- Test continuity from 7805 output to ground via connected to C2. Should show no continuity.
- Solder USB connectors and C1
- Test capacitance from 7805 input to to ground via near C1. Should show a reading (mine all showed around 1000 uF, which is high, but my understanding is that multimeters are notoriously bad at capacitance)
- Add input headers, fuse holder, and LED
- Test continuity between inputs - should immediately beep, and then drop to no continuity after capacitors charge
- Apply voltage, LED should light, all magic smoke should remain contained in devices
- Test voltage from 12V- to 7805 output - should be 5.0v (mine showed something like 5.007v)
The one thing I was unable to test was the actual USB output voltages, but it seems to me that they should be okay.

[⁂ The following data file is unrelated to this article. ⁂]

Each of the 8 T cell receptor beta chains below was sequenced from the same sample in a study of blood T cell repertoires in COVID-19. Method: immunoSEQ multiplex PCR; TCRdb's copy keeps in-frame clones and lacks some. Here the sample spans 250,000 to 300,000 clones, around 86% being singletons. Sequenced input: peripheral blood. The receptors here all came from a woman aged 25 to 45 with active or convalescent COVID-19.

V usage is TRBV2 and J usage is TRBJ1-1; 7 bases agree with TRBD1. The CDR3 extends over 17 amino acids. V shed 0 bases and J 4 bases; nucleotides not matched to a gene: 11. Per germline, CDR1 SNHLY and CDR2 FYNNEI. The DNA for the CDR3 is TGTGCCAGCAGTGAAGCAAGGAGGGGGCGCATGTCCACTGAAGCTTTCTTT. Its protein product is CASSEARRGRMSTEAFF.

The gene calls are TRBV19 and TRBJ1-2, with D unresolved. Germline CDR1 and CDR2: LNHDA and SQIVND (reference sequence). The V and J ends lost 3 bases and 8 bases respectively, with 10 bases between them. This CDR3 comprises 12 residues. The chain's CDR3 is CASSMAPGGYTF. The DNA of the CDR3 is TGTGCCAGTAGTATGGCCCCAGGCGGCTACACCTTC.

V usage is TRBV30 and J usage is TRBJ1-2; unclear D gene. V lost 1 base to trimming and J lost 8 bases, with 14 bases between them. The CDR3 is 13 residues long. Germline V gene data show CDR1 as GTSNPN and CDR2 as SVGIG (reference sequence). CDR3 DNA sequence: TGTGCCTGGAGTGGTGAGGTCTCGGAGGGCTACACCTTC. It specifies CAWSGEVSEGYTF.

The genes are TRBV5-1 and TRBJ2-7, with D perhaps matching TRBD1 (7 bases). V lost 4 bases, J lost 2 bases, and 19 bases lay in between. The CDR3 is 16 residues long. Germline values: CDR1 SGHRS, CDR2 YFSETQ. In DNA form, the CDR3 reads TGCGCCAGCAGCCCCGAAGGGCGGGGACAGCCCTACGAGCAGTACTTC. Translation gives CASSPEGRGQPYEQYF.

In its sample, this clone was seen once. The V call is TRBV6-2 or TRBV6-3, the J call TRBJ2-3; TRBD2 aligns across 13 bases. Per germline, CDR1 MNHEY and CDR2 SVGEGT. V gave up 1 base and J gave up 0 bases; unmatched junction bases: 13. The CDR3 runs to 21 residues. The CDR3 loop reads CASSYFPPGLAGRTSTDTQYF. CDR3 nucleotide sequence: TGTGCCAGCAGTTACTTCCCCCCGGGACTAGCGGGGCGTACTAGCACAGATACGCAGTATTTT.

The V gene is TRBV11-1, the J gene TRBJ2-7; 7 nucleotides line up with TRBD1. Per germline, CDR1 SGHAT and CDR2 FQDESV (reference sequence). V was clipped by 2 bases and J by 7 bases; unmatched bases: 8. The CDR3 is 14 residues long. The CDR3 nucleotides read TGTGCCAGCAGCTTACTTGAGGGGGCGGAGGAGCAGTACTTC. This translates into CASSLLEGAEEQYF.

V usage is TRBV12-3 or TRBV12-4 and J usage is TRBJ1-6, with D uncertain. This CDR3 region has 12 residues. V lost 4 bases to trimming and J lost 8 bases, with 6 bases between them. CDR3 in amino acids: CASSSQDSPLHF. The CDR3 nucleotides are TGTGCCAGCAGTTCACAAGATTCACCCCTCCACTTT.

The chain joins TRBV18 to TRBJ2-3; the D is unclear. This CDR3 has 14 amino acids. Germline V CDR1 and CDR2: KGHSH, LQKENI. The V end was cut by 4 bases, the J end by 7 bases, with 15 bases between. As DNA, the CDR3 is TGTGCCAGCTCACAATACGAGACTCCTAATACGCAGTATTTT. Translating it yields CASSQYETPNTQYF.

I have five blank PCBs left for additional builds should I need it, although I'd have to have work buy more components. Maybe I could get some larger 7805s that would fit the ground pad...
I decided to build a Colpitts oscillator after watching one of W2AEW's videos.
The only issue I ran into was that I had the power supply hooked up backwards, so when I initially connected it to the scope, the +12V shorted to ground (and it burned a small hookup wire in the process). I should have paid more attention to the testing that W2AEW describes in his video - on a second try, I was seeing -7V where I should have been seeing +5V. And I shouldn't have trusted the two hookup wires I was using to get from a computer power supply output to a circuit.
I also didn't have 2N2222 or 2N5904 transistors, I used 2N3904s, which seem to work fine.
This is the second part of something that has been sitting on my workbench. Part I.